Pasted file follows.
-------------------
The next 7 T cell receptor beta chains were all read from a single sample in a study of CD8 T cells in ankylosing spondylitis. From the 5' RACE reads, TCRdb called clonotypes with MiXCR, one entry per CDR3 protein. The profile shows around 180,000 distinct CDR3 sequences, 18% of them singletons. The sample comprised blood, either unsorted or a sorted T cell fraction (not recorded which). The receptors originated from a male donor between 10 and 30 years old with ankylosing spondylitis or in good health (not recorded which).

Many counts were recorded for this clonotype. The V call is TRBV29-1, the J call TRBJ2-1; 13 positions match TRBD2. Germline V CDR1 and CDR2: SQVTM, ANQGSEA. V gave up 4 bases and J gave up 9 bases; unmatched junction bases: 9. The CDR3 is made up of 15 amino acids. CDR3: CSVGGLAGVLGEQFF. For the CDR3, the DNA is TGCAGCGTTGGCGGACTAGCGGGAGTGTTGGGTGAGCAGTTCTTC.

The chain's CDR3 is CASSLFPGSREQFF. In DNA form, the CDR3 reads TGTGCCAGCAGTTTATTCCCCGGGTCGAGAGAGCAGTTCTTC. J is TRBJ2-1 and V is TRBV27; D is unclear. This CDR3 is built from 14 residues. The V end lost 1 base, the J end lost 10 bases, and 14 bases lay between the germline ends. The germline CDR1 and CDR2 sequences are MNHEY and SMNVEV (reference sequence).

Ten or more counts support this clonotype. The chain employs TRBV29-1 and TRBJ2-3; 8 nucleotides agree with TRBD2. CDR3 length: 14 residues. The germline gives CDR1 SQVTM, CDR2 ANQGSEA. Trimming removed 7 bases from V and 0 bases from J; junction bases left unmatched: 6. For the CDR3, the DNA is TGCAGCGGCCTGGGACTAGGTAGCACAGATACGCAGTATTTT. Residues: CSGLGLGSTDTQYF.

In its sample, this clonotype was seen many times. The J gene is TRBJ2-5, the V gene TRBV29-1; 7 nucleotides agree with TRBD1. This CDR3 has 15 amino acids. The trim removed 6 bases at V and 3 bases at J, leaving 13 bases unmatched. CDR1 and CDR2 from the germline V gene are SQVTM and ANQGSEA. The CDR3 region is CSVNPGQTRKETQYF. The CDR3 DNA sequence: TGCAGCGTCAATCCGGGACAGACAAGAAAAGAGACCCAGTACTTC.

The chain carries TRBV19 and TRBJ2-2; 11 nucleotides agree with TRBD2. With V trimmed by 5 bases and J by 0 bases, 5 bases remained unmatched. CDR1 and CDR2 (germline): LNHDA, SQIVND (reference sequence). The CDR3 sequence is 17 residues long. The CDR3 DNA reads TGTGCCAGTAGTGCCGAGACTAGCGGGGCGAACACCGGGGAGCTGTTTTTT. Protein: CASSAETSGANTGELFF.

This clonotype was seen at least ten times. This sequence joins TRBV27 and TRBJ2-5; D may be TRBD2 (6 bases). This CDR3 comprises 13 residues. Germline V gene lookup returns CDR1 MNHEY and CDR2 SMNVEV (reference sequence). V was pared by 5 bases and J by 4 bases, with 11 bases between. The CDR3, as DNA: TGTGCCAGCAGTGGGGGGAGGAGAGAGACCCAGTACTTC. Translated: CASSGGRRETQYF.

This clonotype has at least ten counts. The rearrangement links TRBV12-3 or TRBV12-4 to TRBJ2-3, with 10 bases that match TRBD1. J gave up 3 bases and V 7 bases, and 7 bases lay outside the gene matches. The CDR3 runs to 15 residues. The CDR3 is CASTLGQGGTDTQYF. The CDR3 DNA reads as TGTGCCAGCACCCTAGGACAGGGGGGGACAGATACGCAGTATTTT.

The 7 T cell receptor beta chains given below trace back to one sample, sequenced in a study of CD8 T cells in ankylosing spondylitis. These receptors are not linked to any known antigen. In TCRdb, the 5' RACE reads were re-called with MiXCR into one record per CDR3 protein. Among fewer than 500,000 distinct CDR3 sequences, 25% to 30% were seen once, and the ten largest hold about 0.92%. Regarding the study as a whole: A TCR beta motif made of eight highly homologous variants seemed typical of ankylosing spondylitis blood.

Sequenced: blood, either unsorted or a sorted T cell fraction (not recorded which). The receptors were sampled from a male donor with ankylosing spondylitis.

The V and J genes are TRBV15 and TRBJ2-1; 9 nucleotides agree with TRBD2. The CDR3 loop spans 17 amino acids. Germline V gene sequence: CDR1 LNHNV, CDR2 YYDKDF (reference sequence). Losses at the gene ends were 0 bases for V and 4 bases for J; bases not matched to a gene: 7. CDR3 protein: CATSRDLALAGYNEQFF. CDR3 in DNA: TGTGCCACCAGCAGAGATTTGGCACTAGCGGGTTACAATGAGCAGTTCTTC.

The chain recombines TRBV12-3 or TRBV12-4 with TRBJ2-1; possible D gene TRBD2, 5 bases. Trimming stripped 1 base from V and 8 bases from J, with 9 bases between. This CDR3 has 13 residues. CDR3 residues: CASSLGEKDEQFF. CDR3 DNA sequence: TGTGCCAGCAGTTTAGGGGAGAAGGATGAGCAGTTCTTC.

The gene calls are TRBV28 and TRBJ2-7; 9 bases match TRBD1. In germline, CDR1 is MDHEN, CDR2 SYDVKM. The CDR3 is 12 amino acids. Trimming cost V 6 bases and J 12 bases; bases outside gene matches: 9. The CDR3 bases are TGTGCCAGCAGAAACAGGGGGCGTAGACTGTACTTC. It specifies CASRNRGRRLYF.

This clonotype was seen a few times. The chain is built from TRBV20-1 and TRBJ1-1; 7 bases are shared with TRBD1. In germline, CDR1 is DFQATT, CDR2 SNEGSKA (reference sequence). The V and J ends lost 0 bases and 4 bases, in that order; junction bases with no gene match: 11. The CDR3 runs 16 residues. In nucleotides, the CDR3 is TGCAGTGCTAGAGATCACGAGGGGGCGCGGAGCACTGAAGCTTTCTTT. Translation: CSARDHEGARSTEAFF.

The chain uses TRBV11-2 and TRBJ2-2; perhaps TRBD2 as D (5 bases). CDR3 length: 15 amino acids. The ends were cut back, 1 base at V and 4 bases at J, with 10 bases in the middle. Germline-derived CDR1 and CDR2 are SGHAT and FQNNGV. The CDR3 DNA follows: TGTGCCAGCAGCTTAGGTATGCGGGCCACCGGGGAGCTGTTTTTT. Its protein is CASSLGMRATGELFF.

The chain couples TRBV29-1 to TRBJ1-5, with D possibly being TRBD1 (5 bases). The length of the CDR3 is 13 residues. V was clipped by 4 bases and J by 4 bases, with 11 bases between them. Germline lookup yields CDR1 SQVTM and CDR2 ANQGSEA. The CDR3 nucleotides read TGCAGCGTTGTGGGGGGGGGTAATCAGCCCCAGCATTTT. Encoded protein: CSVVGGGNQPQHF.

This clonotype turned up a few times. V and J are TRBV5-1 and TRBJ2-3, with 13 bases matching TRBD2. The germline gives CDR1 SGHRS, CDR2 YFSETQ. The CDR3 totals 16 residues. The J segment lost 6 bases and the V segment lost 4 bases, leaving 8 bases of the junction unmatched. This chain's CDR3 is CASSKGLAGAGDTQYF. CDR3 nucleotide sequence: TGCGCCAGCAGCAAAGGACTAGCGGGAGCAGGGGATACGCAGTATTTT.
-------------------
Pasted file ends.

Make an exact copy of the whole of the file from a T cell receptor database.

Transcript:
The next 7 T cell receptor beta chains were all read from a single sample in a study of CD8 T cells in ankylosing spondylitis. From the 5' RACE reads, TCRdb called clonotypes with MiXCR, one entry per CDR3 protein. The profile shows around 180,000 distinct CDR3 sequences, 18% of them singletons. The sample comprised blood, either unsorted or a sorted T cell fraction (not recorded which). The receptors originated from a male donor between 10 and 30 years old with ankylosing spondylitis or in good health (not recorded which).

Many counts were recorded for this clonotype. The V call is TRBV29-1, the J call TRBJ2-1; 13 positions match TRBD2. Germline V CDR1 and CDR2: SQVTM, ANQGSEA. V gave up 4 bases and J gave up 9 bases; unmatched junction bases: 9. The CDR3 is made up of 15 amino acids. CDR3: CSVGGLAGVLGEQFF. For the CDR3, the DNA is TGCAGCGTTGGCGGACTAGCGGGAGTGTTGGGTGAGCAGTTCTTC.

The chain's CDR3 is CASSLFPGSREQFF. In DNA form, the CDR3 reads TGTGCCAGCAGTTTATTCCCCGGGTCGAGAGAGCAGTTCTTC. J is TRBJ2-1 and V is TRBV27; D is unclear. This CDR3 is built from 14 residues. The V end lost 1 base, the J end lost 10 bases, and 14 bases lay between the germline ends. The germline CDR1 and CDR2 sequences are MNHEY and SMNVEV (reference sequence).

Ten or more counts support this clonotype. The chain employs TRBV29-1 and TRBJ2-3; 8 nucleotides agree with TRBD2. CDR3 length: 14 residues. The germline gives CDR1 SQVTM, CDR2 ANQGSEA. Trimming removed 7 bases from V and 0 bases from J; junction bases left unmatched: 6. For the CDR3, the DNA is TGCAGCGGCCTGGGACTAGGTAGCACAGATACGCAGTATTTT. Residues: CSGLGLGSTDTQYF.

In its sample, this clonotype was seen many times. The J gene is TRBJ2-5, the V gene TRBV29-1; 7 nucleotides agree with TRBD1. This CDR3 has 15 amino acids. The trim removed 6 bases at V and 3 bases at J, leaving 13 bases unmatched. CDR1 and CDR2 from the germline V gene are SQVTM and ANQGSEA. The CDR3 region is CSVNPGQTRKETQYF. The CDR3 DNA sequence: TGCAGCGTCAATCCGGGACAGACAAGAAAAGAGACCCAGTACTTC.

The chain carries TRBV19 and TRBJ2-2; 11 nucleotides agree with TRBD2. With V trimmed by 5 bases and J by 0 bases, 5 bases remained unmatched. CDR1 and CDR2 (germline): LNHDA, SQIVND (reference sequence). The CDR3 sequence is 17 residues long. The CDR3 DNA reads TGTGCCAGTAGTGCCGAGACTAGCGGGGCGAACACCGGGGAGCTGTTTTTT. Protein: CASSAETSGANTGELFF.

This clonotype was seen at least ten times. This sequence joins TRBV27 and TRBJ2-5; D may be TRBD2 (6 bases). This CDR3 comprises 13 residues. Germline V gene lookup returns CDR1 MNHEY and CDR2 SMNVEV (reference sequence). V was pared by 5 bases and J by 4 bases, with 11 bases between. The CDR3, as DNA: TGTGCCAGCAGTGGGGGGAGGAGAGAGACCCAGTACTTC. Translated: CASSGGRRETQYF.

This clonotype has at least ten counts. The rearrangement links TRBV12-3 or TRBV12-4 to TRBJ2-3, with 10 bases that match TRBD1. J gave up 3 bases and V 7 bases, and 7 bases lay outside the gene matches. The CDR3 runs to 15 residues. The CDR3 is CASTLGQGGTDTQYF. The CDR3 DNA reads as TGTGCCAGCACCCTAGGACAGGGGGGGACAGATACGCAGTATTTT.

The 7 T cell receptor beta chains given below trace back to one sample, sequenced in a study of CD8 T cells in ankylosing spondylitis. These receptors are not linked to any known antigen. In TCRdb, the 5' RACE reads were re-called with MiXCR into one record per CDR3 protein. Among fewer than 500,000 distinct CDR3 sequences, 25% to 30% were seen once, and the ten largest hold about 0.92%. Regarding the study as a whole: A TCR beta motif made of eight highly homologous variants seemed typical of ankylosing spondylitis blood.

Sequenced: blood, either unsorted or a sorted T cell fraction (not recorded which). The receptors were sampled from a male donor with ankylosing spondylitis.

The V and J genes are TRBV15 and TRBJ2-1; 9 nucleotides agree with TRBD2. The CDR3 loop spans 17 amino acids. Germline V gene sequence: CDR1 LNHNV, CDR2 YYDKDF (reference sequence). Losses at the gene ends were 0 bases for V and 4 bases for J; bases not matched to a gene: 7. CDR3 protein: CATSRDLALAGYNEQFF. CDR3 in DNA: TGTGCCACCAGCAGAGATTTGGCACTAGCGGGTTACAATGAGCAGTTCTTC.

The chain recombines TRBV12-3 or TRBV12-4 with TRBJ2-1; possible D gene TRBD2, 5 bases. Trimming stripped 1 base from V and 8 bases from J, with 9 bases between. This CDR3 has 13 residues. CDR3 residues: CASSLGEKDEQFF. CDR3 DNA sequence: TGTGCCAGCAGTTTAGGGGAGAAGGATGAGCAGTTCTTC.

The gene calls are TRBV28 and TRBJ2-7; 9 bases match TRBD1. In germline, CDR1 is MDHEN, CDR2 SYDVKM. The CDR3 is 12 amino acids. Trimming cost V 6 bases and J 12 bases; bases outside gene matches: 9. The CDR3 bases are TGTGCCAGCAGAAACAGGGGGCGTAGACTGTACTTC. It specifies CASRNRGRRLYF.

This clonotype was seen a few times. The chain is built from TRBV20-1 and TRBJ1-1; 7 bases are shared with TRBD1. In germline, CDR1 is DFQATT, CDR2 SNEGSKA (reference sequence). The V and J ends lost 0 bases and 4 bases, in that order; junction bases with no gene match: 11. The CDR3 runs 16 residues. In nucleotides, the CDR3 is TGCAGTGCTAGAGATCACGAGGGGGCGCGGAGCACTGAAGCTTTCTTT. Translation: CSARDHEGARSTEAFF.

The chain uses TRBV11-2 and TRBJ2-2; perhaps TRBD2 as D (5 bases). CDR3 length: 15 amino acids. The ends were cut back, 1 base at V and 4 bases at J, with 10 bases in the middle. Germline-derived CDR1 and CDR2 are SGHAT and FQNNGV. The CDR3 DNA follows: TGTGCCAGCAGCTTAGGTATGCGGGCCACCGGGGAGCTGTTTTTT. Its protein is CASSLGMRATGELFF.

The chain couples TRBV29-1 to TRBJ1-5, with D possibly being TRBD1 (5 bases). The length of the CDR3 is 13 residues. V was clipped by 4 bases and J by 4 bases, with 11 bases between them. Germline lookup yields CDR1 SQVTM and CDR2 ANQGSEA. The CDR3 nucleotides read TGCAGCGTTGTGGGGGGGGGTAATCAGCCCCAGCATTTT. Encoded protein: CSVVGGGNQPQHF.

This clonotype turned up a few times. V and J are TRBV5-1 and TRBJ2-3, with 13 bases matching TRBD2. The germline gives CDR1 SGHRS, CDR2 YFSETQ. The CDR3 totals 16 residues. The J segment lost 6 bases and the V segment lost 4 bases, leaving 8 bases of the junction unmatched. This chain's CDR3 is CASSKGLAGAGDTQYF. CDR3 nucleotide sequence: TGCGCCAGCAGCAAAGGACTAGCGGGAGCAGGGGATACGCAGTATTTT.